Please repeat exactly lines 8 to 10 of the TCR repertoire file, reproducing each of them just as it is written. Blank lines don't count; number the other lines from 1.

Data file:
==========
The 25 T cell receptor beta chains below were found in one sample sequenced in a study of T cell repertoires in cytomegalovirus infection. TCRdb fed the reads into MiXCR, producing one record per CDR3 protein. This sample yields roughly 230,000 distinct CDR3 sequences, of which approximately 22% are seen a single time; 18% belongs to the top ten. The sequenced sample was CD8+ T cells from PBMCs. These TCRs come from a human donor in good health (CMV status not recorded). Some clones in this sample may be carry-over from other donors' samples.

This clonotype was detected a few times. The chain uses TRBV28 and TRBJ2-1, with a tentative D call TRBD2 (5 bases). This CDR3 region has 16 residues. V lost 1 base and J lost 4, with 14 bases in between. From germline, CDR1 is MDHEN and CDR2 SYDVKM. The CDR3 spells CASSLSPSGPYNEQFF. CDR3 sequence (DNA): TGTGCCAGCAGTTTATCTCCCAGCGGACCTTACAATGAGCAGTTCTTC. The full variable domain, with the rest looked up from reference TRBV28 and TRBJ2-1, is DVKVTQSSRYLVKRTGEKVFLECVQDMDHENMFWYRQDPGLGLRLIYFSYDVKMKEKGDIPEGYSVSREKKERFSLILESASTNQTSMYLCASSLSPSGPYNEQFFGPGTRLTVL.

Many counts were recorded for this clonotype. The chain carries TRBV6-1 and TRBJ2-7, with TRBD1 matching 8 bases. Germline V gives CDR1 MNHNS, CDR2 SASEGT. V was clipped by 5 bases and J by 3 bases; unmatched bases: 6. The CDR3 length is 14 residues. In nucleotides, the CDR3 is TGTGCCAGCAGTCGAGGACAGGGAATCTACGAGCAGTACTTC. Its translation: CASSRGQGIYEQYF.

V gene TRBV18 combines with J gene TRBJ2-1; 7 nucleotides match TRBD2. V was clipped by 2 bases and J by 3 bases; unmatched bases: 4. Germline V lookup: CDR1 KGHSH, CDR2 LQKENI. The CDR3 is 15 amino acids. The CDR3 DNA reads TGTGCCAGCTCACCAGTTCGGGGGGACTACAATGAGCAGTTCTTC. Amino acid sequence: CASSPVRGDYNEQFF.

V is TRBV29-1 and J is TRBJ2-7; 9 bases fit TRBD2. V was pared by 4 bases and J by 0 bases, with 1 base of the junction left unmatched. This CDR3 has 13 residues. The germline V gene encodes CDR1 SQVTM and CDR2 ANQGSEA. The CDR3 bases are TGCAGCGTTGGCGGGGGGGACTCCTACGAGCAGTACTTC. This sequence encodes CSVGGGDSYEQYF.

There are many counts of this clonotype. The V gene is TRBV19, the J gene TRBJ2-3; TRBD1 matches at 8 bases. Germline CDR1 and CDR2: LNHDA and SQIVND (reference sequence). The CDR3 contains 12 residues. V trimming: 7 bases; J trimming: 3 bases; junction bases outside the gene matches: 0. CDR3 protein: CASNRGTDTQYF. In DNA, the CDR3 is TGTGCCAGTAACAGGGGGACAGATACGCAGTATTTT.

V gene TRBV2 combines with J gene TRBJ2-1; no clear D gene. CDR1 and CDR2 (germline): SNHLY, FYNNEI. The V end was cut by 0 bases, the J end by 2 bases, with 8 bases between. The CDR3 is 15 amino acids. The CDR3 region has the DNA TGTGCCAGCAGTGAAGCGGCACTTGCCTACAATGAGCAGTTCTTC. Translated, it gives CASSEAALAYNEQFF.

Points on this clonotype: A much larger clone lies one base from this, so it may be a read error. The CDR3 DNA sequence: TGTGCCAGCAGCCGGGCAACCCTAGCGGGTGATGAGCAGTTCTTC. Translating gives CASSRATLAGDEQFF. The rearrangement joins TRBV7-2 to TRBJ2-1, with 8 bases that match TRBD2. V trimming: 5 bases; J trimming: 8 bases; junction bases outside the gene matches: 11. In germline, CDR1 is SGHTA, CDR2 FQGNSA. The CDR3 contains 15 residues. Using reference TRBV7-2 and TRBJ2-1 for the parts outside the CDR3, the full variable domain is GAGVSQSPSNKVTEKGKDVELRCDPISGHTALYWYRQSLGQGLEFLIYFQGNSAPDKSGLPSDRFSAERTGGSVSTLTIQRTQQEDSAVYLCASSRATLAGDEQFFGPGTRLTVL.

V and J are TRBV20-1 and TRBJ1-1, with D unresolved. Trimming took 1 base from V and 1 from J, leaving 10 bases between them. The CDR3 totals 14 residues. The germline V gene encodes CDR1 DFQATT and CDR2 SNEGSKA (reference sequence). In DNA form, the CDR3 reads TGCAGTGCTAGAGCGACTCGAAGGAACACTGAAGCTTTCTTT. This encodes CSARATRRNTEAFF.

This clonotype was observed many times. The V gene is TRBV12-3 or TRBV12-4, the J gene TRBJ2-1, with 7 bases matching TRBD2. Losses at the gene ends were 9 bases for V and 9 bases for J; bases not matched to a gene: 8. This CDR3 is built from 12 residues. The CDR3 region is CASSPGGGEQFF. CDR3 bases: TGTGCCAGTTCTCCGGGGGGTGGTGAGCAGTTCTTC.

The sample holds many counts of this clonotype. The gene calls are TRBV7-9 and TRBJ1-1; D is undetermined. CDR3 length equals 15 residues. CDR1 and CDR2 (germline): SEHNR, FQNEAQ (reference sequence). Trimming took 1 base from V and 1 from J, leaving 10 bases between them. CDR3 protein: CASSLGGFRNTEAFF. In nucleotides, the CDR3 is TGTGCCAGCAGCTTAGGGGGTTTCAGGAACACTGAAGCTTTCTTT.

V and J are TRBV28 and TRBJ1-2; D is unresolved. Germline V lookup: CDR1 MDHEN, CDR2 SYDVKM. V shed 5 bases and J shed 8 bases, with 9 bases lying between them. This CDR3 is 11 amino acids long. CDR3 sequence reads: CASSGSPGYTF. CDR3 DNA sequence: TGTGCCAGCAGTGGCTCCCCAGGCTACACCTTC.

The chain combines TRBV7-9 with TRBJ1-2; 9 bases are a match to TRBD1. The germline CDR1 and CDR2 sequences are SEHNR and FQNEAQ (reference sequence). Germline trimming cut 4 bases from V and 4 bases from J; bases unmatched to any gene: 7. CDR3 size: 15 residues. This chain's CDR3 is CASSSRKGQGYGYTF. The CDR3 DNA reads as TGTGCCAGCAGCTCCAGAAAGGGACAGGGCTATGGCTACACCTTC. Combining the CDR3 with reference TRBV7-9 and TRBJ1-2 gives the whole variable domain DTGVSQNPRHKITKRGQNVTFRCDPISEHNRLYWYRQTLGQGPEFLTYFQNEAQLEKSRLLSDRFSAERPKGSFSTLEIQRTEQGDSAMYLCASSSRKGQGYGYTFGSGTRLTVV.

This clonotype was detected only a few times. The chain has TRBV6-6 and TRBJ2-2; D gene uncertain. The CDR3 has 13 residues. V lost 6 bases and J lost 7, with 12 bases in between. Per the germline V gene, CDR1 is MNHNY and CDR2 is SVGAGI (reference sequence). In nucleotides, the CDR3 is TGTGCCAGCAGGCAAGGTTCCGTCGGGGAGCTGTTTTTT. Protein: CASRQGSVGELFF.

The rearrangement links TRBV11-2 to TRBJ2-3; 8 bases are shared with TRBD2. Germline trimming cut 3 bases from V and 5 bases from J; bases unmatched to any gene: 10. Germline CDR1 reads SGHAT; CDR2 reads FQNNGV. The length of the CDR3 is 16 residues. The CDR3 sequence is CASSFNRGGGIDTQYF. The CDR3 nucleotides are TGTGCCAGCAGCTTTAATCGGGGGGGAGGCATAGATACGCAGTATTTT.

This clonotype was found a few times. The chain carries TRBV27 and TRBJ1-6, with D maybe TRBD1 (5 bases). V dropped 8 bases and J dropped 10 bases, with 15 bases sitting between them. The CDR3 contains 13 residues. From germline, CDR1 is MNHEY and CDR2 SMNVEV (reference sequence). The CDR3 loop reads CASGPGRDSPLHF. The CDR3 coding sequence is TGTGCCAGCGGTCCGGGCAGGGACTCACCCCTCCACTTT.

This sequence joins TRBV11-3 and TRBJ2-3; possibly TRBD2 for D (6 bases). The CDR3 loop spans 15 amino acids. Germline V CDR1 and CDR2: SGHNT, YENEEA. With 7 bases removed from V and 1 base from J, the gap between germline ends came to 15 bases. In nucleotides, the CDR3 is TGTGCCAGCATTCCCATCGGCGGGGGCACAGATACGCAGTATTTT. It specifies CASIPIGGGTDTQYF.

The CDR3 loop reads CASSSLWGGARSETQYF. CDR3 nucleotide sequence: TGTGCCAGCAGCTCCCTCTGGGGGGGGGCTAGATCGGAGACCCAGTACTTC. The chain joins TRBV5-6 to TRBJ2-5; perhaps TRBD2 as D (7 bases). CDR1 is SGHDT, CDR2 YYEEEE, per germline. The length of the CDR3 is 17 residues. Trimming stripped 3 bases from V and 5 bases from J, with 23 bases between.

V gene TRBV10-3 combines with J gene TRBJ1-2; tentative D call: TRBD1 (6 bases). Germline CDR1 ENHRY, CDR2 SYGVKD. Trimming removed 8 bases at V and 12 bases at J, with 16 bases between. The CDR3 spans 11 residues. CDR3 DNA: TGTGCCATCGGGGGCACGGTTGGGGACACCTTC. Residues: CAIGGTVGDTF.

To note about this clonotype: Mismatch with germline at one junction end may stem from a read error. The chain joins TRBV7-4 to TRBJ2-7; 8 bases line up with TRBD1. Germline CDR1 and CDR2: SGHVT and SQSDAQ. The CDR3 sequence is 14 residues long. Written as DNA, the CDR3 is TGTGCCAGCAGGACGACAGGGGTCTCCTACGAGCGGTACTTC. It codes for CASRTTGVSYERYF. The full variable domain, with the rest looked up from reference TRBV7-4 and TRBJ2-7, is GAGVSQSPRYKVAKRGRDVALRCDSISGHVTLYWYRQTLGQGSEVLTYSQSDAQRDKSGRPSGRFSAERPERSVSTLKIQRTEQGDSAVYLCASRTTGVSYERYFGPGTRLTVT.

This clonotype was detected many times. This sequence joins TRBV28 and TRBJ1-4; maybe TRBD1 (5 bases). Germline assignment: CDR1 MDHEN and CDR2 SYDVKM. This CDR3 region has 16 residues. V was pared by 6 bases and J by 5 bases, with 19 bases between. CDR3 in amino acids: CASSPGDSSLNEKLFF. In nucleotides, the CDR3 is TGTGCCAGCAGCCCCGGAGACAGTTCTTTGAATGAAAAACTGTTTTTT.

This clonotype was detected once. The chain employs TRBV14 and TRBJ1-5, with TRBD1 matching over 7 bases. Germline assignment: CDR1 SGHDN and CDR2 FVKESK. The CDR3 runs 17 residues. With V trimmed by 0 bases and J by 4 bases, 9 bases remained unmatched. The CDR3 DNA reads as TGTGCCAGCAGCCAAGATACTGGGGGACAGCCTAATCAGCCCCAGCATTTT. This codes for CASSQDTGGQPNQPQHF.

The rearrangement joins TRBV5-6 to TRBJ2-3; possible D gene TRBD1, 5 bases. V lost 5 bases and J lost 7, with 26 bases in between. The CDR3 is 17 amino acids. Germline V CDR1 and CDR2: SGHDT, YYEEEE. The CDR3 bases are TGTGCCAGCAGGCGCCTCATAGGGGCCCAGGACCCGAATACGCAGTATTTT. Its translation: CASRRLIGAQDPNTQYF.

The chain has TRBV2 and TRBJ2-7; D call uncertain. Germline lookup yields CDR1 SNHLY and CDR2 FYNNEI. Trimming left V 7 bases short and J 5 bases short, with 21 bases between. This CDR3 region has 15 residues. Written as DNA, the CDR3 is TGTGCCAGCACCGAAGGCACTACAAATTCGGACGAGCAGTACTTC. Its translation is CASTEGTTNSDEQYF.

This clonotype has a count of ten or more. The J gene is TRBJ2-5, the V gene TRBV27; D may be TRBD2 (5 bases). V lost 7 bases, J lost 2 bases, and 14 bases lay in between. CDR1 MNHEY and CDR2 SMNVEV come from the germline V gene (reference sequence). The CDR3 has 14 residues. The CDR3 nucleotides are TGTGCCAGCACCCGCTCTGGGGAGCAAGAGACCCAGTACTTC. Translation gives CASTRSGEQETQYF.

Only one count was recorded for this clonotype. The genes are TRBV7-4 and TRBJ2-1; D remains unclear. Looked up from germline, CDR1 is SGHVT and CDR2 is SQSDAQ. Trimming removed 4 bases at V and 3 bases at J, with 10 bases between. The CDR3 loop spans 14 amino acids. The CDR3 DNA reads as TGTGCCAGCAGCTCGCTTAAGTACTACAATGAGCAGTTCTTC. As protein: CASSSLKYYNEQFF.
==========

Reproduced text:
Points on this clonotype: A much larger clone lies one base from this, so it may be a read error. The CDR3 DNA sequence: TGTGCCAGCAGCCGGGCAACCCTAGCGGGTGATGAGCAGTTCTTC. Translating gives CASSRATLAGDEQFF. The rearrangement joins TRBV7-2 to TRBJ2-1, with 8 bases that match TRBD2. V trimming: 5 bases; J trimming: 8 bases; junction bases outside the gene matches: 11. In germline, CDR1 is SGHTA, CDR2 FQGNSA. The CDR3 contains 15 residues. Using reference TRBV7-2 and TRBJ2-1 for the parts outside the CDR3, the full variable domain is GAGVSQSPSNKVTEKGKDVELRCDPISGHTALYWYRQSLGQGLEFLIYFQGNSAPDKSGLPSDRFSAERTGGSVSTLTIQRTQQEDSAVYLCASSRATLAGDEQFFGPGTRLTVL.

V and J are TRBV20-1 and TRBJ1-1, with D unresolved. Trimming took 1 base from V and 1 from J, leaving 10 bases between them. The CDR3 totals 14 residues. The germline V gene encodes CDR1 DFQATT and CDR2 SNEGSKA (reference sequence). In DNA form, the CDR3 reads TGCAGTGCTAGAGCGACTCGAAGGAACACTGAAGCTTTCTTT. This encodes CSARATRRNTEAFF.

This clonotype was observed many times. The V gene is TRBV12-3 or TRBV12-4, the J gene TRBJ2-1, with 7 bases matching TRBD2. Losses at the gene ends were 9 bases for V and 9 bases for J; bases not matched to a gene: 8. This CDR3 is built from 12 residues. The CDR3 region is CASSPGGGEQFF. CDR3 bases: TGTGCCAGTTCTCCGGGGGGTGGTGAGCAGTTCTTC.